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Title:
BIOMATERIALS FOR THE PREVENTION AND THE TREATMENT OF TISSUE DISORDERS
Document Type and Number:
WIPO Patent Application WO/2021/105404
Kind Code:
A1
Abstract:
The present invention relates to sterile and desiccated biomaterials comprising devitalized differentiated cells having tissue regenerating and/or repairing properties, and a particulate material, the cells and the particulate material being embedded in an extracellular matrix. The particulate material is preferably gelatin, a ceramic material, or a demineralized bone matrix (DBM).

Inventors:
DUFRANE DENIS (BE)
THEYS NICOLAS (BE)
Application Number:
PCT/EP2020/083702
Publication Date:
June 03, 2021
Filing Date:
November 27, 2020
Export Citation:
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Assignee:
NOVADIP BIOSCIENCES (BE)
International Classes:
C12N5/0775; A61K35/32; A61L27/36; A61L27/38; A61L27/46; A61L27/48; C12N5/077
Domestic Patent References:
WO2019057861A12019-03-28
WO2016160717A12016-10-06
WO2020058511A12020-03-26
WO2013059089A12013-04-25
WO2019057861A12019-03-28
WO2019057862A12019-03-28
WO2020058511A12020-03-26
WO2006040763A22006-04-20
Foreign References:
US20160287753A12016-10-06
JP2004305259A2004-11-04
US20110104230A12011-05-05
US20160287753A12016-10-06
JP2004305259A2004-11-04
US5843780A1998-12-01
US0405428A1889-06-18
US0554061A1896-02-04
US0557812A1896-04-07
US0408903A1889-08-13
Other References:
CHEN MEIKAI ET AL: "Mesenchymal stem cell sheets: a new cell-based strategy for bone repair and regeneration", BIOTECHNOLOGY LETTERS, KLUWER ACADEMIC PUBLISHERS, DORDRECHT, vol. 41, no. 3, 24 January 2019 (2019-01-24), pages 305 - 318, XP036709520, ISSN: 0141-5492, [retrieved on 20190124], DOI: 10.1007/S10529-019-02649-7
DUFRANE DENIS ET AL: "Scaffold-free Three-dimensional Graft From Autologous Adipose-derived Stem Cells for Large Bone Defect Reconstruction Clinical Proof of Concept", MEDICINE (HAGERSTOWN),, vol. 94, no. 50, 1 December 2015 (2015-12-01), XP002781942, DOI: 10.1097/MD.0000000000002220
ADITHYA S PRANAV ET AL: "Nanosheets-incorporated bio-composites containing natural and synthetic polymers/ceramics for bone tissue engineering", ACTA PAEDIATRICA. SUPPLEMENT, ELSEVIER BV, NL, vol. 164, 12 August 2020 (2020-08-12), pages 1960 - 1972, XP086335677, ISSN: 0141-8130, [retrieved on 20200812], DOI: 10.1016/J.IJBIOMAC.2020.08.053
ZUK ET AL., TISSUE ENGINEERING, vol. 7, 2001, pages 211 - 228
AMBROS ET AL.: "A uniform system for microRNA annotation", RNA, vol. 9, no. 3, 2003, pages 277 - 279, XP009032091, DOI: 10.1261/rna.2183803
RUSSELLSAMBROOK: "Eukaryotic Cells of Molecular Cloning: a laboratory manual", 2001, COLD SPRING HARBOR LABORATORY
FU ET AL.: "Exosome engineering: Current progress in cargo loading and targeted delivery", NANOLMPLANT, vol. 20, 2020, pages 100261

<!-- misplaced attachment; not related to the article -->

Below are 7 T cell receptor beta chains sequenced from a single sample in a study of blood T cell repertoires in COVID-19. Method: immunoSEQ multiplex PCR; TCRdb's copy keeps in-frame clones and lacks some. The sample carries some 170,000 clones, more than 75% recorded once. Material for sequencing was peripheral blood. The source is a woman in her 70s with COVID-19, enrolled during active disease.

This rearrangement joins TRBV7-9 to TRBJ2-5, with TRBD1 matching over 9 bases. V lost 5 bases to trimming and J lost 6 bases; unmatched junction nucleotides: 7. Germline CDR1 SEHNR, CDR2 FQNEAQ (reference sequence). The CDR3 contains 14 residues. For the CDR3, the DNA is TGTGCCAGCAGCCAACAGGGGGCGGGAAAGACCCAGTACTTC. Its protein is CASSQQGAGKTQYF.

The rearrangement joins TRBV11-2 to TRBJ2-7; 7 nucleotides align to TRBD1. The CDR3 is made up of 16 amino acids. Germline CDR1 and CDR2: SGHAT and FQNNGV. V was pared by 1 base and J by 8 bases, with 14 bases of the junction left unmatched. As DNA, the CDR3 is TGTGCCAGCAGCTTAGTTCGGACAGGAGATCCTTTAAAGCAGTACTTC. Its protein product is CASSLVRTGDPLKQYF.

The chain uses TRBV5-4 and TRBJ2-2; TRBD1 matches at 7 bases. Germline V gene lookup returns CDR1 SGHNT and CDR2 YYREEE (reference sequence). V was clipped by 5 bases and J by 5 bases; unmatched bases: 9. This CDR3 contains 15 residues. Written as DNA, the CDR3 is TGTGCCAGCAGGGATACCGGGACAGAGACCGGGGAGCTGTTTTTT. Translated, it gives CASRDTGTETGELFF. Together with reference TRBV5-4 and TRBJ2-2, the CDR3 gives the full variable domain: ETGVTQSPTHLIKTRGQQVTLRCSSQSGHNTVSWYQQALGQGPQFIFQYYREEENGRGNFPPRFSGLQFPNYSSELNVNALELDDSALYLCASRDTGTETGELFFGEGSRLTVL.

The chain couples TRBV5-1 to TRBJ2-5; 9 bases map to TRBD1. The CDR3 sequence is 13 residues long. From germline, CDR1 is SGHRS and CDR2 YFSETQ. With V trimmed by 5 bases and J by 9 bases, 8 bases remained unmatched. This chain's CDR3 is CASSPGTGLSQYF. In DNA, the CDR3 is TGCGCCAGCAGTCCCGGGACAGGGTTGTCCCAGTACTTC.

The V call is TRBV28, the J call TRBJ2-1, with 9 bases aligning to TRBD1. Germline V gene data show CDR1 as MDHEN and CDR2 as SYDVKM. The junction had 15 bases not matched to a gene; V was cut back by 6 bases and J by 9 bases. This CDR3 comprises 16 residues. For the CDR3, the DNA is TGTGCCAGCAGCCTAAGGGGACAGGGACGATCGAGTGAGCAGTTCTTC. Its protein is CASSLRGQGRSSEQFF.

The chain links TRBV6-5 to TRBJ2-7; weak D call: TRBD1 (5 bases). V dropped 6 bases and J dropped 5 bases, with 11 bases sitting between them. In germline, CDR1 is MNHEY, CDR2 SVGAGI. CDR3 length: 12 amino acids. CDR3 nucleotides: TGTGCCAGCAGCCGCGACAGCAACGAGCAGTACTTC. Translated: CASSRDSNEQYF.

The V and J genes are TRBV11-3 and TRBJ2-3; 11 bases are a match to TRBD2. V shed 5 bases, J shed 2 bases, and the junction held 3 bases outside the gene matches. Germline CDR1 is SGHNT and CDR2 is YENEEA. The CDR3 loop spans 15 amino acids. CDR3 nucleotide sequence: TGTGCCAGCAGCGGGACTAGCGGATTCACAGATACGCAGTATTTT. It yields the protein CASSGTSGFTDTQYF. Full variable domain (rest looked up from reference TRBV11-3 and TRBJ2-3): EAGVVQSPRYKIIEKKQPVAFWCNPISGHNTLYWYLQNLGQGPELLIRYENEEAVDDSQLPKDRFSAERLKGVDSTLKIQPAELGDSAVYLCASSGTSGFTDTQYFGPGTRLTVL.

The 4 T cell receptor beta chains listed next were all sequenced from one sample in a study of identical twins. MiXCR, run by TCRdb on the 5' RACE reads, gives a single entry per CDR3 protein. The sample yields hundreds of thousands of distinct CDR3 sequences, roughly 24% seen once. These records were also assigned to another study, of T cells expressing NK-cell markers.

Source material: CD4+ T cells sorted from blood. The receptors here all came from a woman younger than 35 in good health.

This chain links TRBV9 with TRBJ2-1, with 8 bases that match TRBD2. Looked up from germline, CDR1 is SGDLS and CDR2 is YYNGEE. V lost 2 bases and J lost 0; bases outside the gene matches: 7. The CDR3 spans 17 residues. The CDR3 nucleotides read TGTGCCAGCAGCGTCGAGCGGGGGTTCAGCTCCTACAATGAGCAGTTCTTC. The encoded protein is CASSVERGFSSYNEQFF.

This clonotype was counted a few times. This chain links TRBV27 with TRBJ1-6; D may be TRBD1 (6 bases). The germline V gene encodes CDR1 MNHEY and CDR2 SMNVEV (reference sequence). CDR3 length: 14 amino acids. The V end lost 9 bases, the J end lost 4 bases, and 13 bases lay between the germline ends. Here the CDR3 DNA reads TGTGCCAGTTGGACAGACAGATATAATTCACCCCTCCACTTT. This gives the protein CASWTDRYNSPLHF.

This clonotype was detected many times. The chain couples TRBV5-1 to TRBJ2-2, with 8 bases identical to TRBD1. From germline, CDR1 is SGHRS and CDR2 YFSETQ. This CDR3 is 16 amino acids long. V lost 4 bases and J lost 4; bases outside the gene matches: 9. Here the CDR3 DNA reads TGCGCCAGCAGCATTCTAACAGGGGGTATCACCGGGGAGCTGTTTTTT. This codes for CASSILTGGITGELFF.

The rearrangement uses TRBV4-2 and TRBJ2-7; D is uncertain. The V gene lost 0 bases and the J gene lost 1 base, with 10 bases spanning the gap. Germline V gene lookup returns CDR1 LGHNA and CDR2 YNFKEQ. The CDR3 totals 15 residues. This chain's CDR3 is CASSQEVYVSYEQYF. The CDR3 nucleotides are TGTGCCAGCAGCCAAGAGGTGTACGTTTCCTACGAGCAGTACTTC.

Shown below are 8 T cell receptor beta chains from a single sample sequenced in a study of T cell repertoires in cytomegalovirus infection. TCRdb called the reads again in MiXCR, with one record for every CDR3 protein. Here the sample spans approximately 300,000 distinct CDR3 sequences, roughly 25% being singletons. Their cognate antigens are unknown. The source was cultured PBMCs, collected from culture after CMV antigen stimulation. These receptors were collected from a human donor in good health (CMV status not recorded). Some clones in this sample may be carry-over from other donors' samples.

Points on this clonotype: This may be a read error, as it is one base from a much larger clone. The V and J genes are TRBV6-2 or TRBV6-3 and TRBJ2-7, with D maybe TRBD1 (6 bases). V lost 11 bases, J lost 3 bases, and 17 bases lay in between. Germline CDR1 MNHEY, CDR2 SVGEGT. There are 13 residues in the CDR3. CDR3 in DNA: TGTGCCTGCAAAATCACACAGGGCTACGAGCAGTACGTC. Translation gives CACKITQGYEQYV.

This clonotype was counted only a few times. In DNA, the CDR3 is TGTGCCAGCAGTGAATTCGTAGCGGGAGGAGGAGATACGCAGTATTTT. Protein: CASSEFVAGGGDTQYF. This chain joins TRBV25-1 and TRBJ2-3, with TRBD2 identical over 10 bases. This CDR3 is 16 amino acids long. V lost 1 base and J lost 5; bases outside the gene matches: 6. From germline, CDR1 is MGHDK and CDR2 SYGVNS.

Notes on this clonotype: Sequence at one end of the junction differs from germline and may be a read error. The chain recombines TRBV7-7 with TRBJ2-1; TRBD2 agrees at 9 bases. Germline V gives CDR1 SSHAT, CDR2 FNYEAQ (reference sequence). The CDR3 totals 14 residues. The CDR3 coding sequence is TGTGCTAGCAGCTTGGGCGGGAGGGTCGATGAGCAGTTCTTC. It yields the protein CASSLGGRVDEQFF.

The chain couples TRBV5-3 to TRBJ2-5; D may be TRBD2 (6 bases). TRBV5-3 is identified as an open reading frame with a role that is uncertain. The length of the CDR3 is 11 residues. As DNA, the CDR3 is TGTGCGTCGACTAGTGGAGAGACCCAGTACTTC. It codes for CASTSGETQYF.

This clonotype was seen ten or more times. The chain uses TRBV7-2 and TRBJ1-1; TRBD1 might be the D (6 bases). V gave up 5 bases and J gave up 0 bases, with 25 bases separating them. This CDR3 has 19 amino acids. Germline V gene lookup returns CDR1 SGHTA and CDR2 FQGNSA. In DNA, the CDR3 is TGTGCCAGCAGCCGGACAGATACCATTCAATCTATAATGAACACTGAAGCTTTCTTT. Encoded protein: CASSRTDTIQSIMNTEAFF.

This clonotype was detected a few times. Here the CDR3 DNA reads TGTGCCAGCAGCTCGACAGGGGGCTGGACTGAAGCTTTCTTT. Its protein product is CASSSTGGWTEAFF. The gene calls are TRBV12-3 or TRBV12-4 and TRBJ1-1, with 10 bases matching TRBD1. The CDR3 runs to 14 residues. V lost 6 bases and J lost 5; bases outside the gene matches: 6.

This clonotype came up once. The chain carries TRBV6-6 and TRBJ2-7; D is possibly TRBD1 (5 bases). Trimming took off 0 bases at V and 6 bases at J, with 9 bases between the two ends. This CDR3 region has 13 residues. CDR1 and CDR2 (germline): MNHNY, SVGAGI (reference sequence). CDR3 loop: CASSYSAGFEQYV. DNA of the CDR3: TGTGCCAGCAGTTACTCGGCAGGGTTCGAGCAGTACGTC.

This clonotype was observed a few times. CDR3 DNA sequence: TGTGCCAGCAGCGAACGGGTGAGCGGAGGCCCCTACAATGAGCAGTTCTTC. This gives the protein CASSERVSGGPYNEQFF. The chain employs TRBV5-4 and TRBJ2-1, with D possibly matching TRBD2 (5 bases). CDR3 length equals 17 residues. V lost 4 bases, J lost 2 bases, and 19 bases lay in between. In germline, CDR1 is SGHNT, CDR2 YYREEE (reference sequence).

ALJOHANI ET AL., INTERNAT. J. BIOL. MACROMOL., vol. 107, 2018, pages 261 - 275
DALY ET AL., ADV HEALTHC MATER, vol. 6, no. 22, November 2017 (2017-11-01)
GU ET AL., ADV EXP MED BIOL, vol. 1078, 2018, pages 15 - 28
MATAI ET AL., BIOMATERIALS, vol. 226, January 2020 (2020-01-01), pages 119536
ANDRE-LEVIGNE ET AL., WOUND REPAIR AND REGENERATION, 2016
ALIZADEH ET AL., WOUND REPAIR AND REGENERATION, 2007
HUNT ET AL., SURG GYNECOL OBSTET, 1972
STEINBRECH ET AL., J SURG RES, 1999
YAMANAKA ET AL., J DERMATOL SCI, 2000
TOBALEM ET AL., PLAST RECONSTR SURG GLOB OPEN, 2015
MODARRESSI ET AL., J INVEST DERMATOL, 2010
Attorney, Agent or Firm:
ICOSA EUROPE (BE)
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Claims:
CLAIMS

1. A sterile and desiccated biomaterial comprising devitalized differentiated cells having tissue regenerating and/or repairing properties, and a particulate material, the cells and the particulate material being embedded in an extracellular matrix.

2. The biomaterial according to claim 1, wherein said cells are selected in a group comprising primary cells, stem cells, genetically modified cells, and a combination thereof.

3. The biomaterial according to claim 1 or 2, wherein at most 10% of said cells are viable, preferably at most 1%.

4. The biomaterial according to any one of claims 1 to 3, wherein said particulate material is selected from the group comprising or consisting of:

- an organic material, including demineralized bone matrix (DBM), gelatin, agar/agarose, alginates chitosan, chondroitin sulfate, collagen, elastin or elastin-like peptides (ELP), fibrinogen, fibrin, fibronectin, proteoglycans, heparan sulfate proteoglycans, hyaluronic acid, polysaccharides, laminins and cellulose derivatives;

- a ceramic material, including particles of calcium phosphate (CaP), calcium carbonate (CaCCb), calcium sulfate (CaSCE), or calcium hydroxide (Ca(OH)2), or combinations thereof;